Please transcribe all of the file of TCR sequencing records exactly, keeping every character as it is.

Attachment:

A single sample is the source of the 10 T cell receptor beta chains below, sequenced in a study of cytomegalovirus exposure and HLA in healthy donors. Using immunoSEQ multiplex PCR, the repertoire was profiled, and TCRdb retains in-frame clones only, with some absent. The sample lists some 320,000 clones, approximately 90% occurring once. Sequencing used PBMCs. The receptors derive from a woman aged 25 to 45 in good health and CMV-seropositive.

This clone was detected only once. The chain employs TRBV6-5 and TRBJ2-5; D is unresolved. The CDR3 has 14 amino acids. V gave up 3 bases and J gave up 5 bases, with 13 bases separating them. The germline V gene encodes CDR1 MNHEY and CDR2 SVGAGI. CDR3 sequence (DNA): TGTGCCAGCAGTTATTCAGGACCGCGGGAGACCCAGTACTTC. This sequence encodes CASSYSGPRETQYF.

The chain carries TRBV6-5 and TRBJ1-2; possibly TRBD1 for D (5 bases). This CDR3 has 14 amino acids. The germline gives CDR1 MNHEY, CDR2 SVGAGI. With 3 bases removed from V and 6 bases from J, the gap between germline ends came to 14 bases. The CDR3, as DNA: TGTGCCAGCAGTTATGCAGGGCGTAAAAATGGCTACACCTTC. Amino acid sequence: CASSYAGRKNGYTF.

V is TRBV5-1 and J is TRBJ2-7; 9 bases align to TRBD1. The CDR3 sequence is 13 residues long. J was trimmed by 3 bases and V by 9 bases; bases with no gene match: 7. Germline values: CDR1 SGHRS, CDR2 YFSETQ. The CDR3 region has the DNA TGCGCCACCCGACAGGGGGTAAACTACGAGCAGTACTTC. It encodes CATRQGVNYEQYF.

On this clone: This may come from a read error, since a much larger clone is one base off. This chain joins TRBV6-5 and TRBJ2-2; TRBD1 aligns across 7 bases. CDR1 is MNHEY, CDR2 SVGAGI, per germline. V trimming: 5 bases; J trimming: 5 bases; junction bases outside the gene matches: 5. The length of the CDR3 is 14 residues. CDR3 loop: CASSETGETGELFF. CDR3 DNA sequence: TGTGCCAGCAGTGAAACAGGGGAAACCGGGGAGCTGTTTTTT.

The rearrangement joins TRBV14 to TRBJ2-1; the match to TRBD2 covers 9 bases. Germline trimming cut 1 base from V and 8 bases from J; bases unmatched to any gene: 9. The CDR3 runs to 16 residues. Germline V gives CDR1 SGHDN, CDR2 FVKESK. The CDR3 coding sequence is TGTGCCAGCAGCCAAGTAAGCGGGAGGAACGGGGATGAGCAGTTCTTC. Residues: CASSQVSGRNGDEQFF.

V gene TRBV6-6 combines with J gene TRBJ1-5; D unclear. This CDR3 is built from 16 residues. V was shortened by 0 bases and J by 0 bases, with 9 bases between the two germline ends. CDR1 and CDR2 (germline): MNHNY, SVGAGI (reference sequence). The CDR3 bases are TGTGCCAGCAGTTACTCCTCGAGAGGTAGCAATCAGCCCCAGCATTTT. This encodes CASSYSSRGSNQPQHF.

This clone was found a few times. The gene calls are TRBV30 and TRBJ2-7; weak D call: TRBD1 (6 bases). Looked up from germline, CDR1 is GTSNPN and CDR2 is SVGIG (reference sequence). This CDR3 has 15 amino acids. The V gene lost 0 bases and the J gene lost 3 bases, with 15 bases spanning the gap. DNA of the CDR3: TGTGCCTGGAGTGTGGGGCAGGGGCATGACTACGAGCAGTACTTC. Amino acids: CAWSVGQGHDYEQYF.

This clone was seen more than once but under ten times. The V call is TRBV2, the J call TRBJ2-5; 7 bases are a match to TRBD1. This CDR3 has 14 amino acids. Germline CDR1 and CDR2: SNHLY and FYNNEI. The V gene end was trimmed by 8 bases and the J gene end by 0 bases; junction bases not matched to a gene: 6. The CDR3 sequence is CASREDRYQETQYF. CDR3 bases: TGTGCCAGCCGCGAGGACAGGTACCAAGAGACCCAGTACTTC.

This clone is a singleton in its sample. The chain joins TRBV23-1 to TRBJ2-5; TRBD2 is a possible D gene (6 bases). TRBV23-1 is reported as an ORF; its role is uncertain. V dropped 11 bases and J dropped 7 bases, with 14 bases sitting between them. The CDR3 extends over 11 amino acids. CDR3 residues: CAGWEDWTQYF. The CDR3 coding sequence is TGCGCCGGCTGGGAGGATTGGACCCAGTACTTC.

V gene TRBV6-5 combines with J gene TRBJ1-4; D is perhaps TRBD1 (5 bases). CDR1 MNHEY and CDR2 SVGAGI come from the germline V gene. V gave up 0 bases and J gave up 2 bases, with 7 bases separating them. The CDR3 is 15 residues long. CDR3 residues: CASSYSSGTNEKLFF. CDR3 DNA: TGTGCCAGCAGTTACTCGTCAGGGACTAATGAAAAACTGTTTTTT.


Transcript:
A single sample is the source of the 10 T cell receptor beta chains below, sequenced in a study of cytomegalovirus exposure and HLA in healthy donors. Using immunoSEQ multiplex PCR, the repertoire was profiled, and TCRdb retains in-frame clones only, with some absent. The sample lists some 320,000 clones, approximately 90% occurring once. Sequencing used PBMCs. The receptors derive from a woman aged 25 to 45 in good health and CMV-seropositive.

This clone was detected only once. The chain employs TRBV6-5 and TRBJ2-5; D is unresolved. The CDR3 has 14 amino acids. V gave up 3 bases and J gave up 5 bases, with 13 bases separating them. The germline V gene encodes CDR1 MNHEY and CDR2 SVGAGI. CDR3 sequence (DNA): TGTGCCAGCAGTTATTCAGGACCGCGGGAGACCCAGTACTTC. This sequence encodes CASSYSGPRETQYF.

The chain carries TRBV6-5 and TRBJ1-2; possibly TRBD1 for D (5 bases). This CDR3 has 14 amino acids. The germline gives CDR1 MNHEY, CDR2 SVGAGI. With 3 bases removed from V and 6 bases from J, the gap between germline ends came to 14 bases. The CDR3, as DNA: TGTGCCAGCAGTTATGCAGGGCGTAAAAATGGCTACACCTTC. Amino acid sequence: CASSYAGRKNGYTF.

V is TRBV5-1 and J is TRBJ2-7; 9 bases align to TRBD1. The CDR3 sequence is 13 residues long. J was trimmed by 3 bases and V by 9 bases; bases with no gene match: 7. Germline values: CDR1 SGHRS, CDR2 YFSETQ. The CDR3 region has the DNA TGCGCCACCCGACAGGGGGTAAACTACGAGCAGTACTTC. It encodes CATRQGVNYEQYF.

On this clone: This may come from a read error, since a much larger clone is one base off. This chain joins TRBV6-5 and TRBJ2-2; TRBD1 aligns across 7 bases. CDR1 is MNHEY, CDR2 SVGAGI, per germline. V trimming: 5 bases; J trimming: 5 bases; junction bases outside the gene matches: 5. The length of the CDR3 is 14 residues. CDR3 loop: CASSETGETGELFF. CDR3 DNA sequence: TGTGCCAGCAGTGAAACAGGGGAAACCGGGGAGCTGTTTTTT.

The rearrangement joins TRBV14 to TRBJ2-1; the match to TRBD2 covers 9 bases. Germline trimming cut 1 base from V and 8 bases from J; bases unmatched to any gene: 9. The CDR3 runs to 16 residues. Germline V gives CDR1 SGHDN, CDR2 FVKESK. The CDR3 coding sequence is TGTGCCAGCAGCCAAGTAAGCGGGAGGAACGGGGATGAGCAGTTCTTC. Residues: CASSQVSGRNGDEQFF.

V gene TRBV6-6 combines with J gene TRBJ1-5; D unclear. This CDR3 is built from 16 residues. V was shortened by 0 bases and J by 0 bases, with 9 bases between the two germline ends. CDR1 and CDR2 (germline): MNHNY, SVGAGI (reference sequence). The CDR3 bases are TGTGCCAGCAGTTACTCCTCGAGAGGTAGCAATCAGCCCCAGCATTTT. This encodes CASSYSSRGSNQPQHF.

This clone was found a few times. The gene calls are TRBV30 and TRBJ2-7; weak D call: TRBD1 (6 bases). Looked up from germline, CDR1 is GTSNPN and CDR2 is SVGIG (reference sequence). This CDR3 has 15 amino acids. The V gene lost 0 bases and the J gene lost 3 bases, with 15 bases spanning the gap. DNA of the CDR3: TGTGCCTGGAGTGTGGGGCAGGGGCATGACTACGAGCAGTACTTC. Amino acids: CAWSVGQGHDYEQYF.

This clone was seen more than once but under ten times. The V call is TRBV2, the J call TRBJ2-5; 7 bases are a match to TRBD1. This CDR3 has 14 amino acids. Germline CDR1 and CDR2: SNHLY and FYNNEI. The V gene end was trimmed by 8 bases and the J gene end by 0 bases; junction bases not matched to a gene: 6. The CDR3 sequence is CASREDRYQETQYF. CDR3 bases: TGTGCCAGCCGCGAGGACAGGTACCAAGAGACCCAGTACTTC.

This clone is a singleton in its sample. The chain joins TRBV23-1 to TRBJ2-5; TRBD2 is a possible D gene (6 bases). TRBV23-1 is reported as an ORF; its role is uncertain. V dropped 11 bases and J dropped 7 bases, with 14 bases sitting between them. The CDR3 extends over 11 amino acids. CDR3 residues: CAGWEDWTQYF. The CDR3 coding sequence is TGCGCCGGCTGGGAGGATTGGACCCAGTACTTC.

V gene TRBV6-5 combines with J gene TRBJ1-4; D is perhaps TRBD1 (5 bases). CDR1 MNHEY and CDR2 SVGAGI come from the germline V gene. V gave up 0 bases and J gave up 2 bases, with 7 bases separating them. The CDR3 is 15 residues long. CDR3 residues: CASSYSSGTNEKLFF. CDR3 DNA: TGTGCCAGCAGTTACTCGTCAGGGACTAATGAAAAACTGTTTTTT.